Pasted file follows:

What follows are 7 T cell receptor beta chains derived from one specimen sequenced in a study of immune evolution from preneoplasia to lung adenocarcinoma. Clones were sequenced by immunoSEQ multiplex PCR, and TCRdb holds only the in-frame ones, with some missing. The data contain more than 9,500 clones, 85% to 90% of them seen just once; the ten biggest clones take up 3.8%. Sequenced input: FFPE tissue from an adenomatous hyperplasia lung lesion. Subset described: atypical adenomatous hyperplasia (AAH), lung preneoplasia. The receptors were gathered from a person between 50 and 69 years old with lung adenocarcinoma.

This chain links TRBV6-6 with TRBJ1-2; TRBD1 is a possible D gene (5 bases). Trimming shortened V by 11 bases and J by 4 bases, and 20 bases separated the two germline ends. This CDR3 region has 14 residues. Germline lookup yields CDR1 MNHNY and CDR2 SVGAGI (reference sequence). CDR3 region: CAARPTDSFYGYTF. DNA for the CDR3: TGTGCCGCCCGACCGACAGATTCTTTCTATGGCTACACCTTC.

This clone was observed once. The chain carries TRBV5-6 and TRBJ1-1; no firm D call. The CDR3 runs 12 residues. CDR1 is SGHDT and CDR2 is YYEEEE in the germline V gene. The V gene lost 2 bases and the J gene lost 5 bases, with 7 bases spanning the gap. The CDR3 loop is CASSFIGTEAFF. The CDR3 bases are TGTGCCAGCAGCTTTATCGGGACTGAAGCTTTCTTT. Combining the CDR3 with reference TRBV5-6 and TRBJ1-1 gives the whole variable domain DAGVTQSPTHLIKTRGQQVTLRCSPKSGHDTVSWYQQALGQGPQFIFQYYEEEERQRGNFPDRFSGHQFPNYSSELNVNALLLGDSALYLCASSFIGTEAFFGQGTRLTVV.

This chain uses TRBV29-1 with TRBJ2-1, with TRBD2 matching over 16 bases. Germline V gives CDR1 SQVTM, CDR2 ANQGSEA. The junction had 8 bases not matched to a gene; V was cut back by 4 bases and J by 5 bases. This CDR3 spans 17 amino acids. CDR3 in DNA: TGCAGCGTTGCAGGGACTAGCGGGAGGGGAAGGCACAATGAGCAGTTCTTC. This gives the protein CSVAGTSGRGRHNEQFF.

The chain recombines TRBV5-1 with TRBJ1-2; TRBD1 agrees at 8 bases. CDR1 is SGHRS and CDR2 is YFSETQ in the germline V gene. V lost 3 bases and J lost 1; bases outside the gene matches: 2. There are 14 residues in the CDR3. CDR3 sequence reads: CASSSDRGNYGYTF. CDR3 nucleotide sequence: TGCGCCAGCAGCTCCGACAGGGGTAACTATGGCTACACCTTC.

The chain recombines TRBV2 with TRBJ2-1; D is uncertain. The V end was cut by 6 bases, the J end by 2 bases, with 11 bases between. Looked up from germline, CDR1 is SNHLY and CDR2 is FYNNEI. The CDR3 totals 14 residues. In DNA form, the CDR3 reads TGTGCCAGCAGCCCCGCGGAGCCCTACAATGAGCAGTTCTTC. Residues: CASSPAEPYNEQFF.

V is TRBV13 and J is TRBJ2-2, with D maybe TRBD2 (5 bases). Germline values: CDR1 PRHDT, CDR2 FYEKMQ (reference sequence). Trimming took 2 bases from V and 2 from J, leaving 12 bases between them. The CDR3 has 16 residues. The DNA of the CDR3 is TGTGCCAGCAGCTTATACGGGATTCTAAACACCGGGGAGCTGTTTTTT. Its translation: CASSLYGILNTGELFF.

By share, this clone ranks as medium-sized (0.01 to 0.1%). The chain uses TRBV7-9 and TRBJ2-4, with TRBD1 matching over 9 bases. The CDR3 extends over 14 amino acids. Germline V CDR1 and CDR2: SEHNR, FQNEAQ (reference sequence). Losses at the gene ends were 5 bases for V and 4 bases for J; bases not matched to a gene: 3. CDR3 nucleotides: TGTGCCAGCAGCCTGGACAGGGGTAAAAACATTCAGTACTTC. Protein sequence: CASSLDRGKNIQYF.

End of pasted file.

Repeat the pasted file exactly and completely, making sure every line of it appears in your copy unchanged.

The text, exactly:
What follows are 7 T cell receptor beta chains derived from one specimen sequenced in a study of immune evolution from preneoplasia to lung adenocarcinoma. Clones were sequenced by immunoSEQ multiplex PCR, and TCRdb holds only the in-frame ones, with some missing. The data contain more than 9,500 clones, 85% to 90% of them seen just once; the ten biggest clones take up 3.8%. Sequenced input: FFPE tissue from an adenomatous hyperplasia lung lesion. Subset described: atypical adenomatous hyperplasia (AAH), lung preneoplasia. The receptors were gathered from a person between 50 and 69 years old with lung adenocarcinoma.

This chain links TRBV6-6 with TRBJ1-2; TRBD1 is a possible D gene (5 bases). Trimming shortened V by 11 bases and J by 4 bases, and 20 bases separated the two germline ends. This CDR3 region has 14 residues. Germline lookup yields CDR1 MNHNY and CDR2 SVGAGI (reference sequence). CDR3 region: CAARPTDSFYGYTF. DNA for the CDR3: TGTGCCGCCCGACCGACAGATTCTTTCTATGGCTACACCTTC.

This clone was observed once. The chain carries TRBV5-6 and TRBJ1-1; no firm D call. The CDR3 runs 12 residues. CDR1 is SGHDT and CDR2 is YYEEEE in the germline V gene. The V gene lost 2 bases and the J gene lost 5 bases, with 7 bases spanning the gap. The CDR3 loop is CASSFIGTEAFF. The CDR3 bases are TGTGCCAGCAGCTTTATCGGGACTGAAGCTTTCTTT. Combining the CDR3 with reference TRBV5-6 and TRBJ1-1 gives the whole variable domain DAGVTQSPTHLIKTRGQQVTLRCSPKSGHDTVSWYQQALGQGPQFIFQYYEEEERQRGNFPDRFSGHQFPNYSSELNVNALLLGDSALYLCASSFIGTEAFFGQGTRLTVV.

This chain uses TRBV29-1 with TRBJ2-1, with TRBD2 matching over 16 bases. Germline V gives CDR1 SQVTM, CDR2 ANQGSEA. The junction had 8 bases not matched to a gene; V was cut back by 4 bases and J by 5 bases. This CDR3 spans 17 amino acids. CDR3 in DNA: TGCAGCGTTGCAGGGACTAGCGGGAGGGGAAGGCACAATGAGCAGTTCTTC. This gives the protein CSVAGTSGRGRHNEQFF.

The chain recombines TRBV5-1 with TRBJ1-2; TRBD1 agrees at 8 bases. CDR1 is SGHRS and CDR2 is YFSETQ in the germline V gene. V lost 3 bases and J lost 1; bases outside the gene matches: 2. There are 14 residues in the CDR3. CDR3 sequence reads: CASSSDRGNYGYTF. CDR3 nucleotide sequence: TGCGCCAGCAGCTCCGACAGGGGTAACTATGGCTACACCTTC.

The chain recombines TRBV2 with TRBJ2-1; D is uncertain. The V end was cut by 6 bases, the J end by 2 bases, with 11 bases between. Looked up from germline, CDR1 is SNHLY and CDR2 is FYNNEI. The CDR3 totals 14 residues. In DNA form, the CDR3 reads TGTGCCAGCAGCCCCGCGGAGCCCTACAATGAGCAGTTCTTC. Residues: CASSPAEPYNEQFF.

V is TRBV13 and J is TRBJ2-2, with D maybe TRBD2 (5 bases). Germline values: CDR1 PRHDT, CDR2 FYEKMQ (reference sequence). Trimming took 2 bases from V and 2 from J, leaving 12 bases between them. The CDR3 has 16 residues. The DNA of the CDR3 is TGTGCCAGCAGCTTATACGGGATTCTAAACACCGGGGAGCTGTTTTTT. Its translation: CASSLYGILNTGELFF.

By share, this clone ranks as medium-sized (0.01 to 0.1%). The chain uses TRBV7-9 and TRBJ2-4, with TRBD1 matching over 9 bases. The CDR3 extends over 14 amino acids. Germline V CDR1 and CDR2: SEHNR, FQNEAQ (reference sequence). Losses at the gene ends were 5 bases for V and 4 bases for J; bases not matched to a gene: 3. CDR3 nucleotides: TGTGCCAGCAGCCTGGACAGGGGTAAAAACATTCAGTACTTC. Protein sequence: CASSLDRGKNIQYF.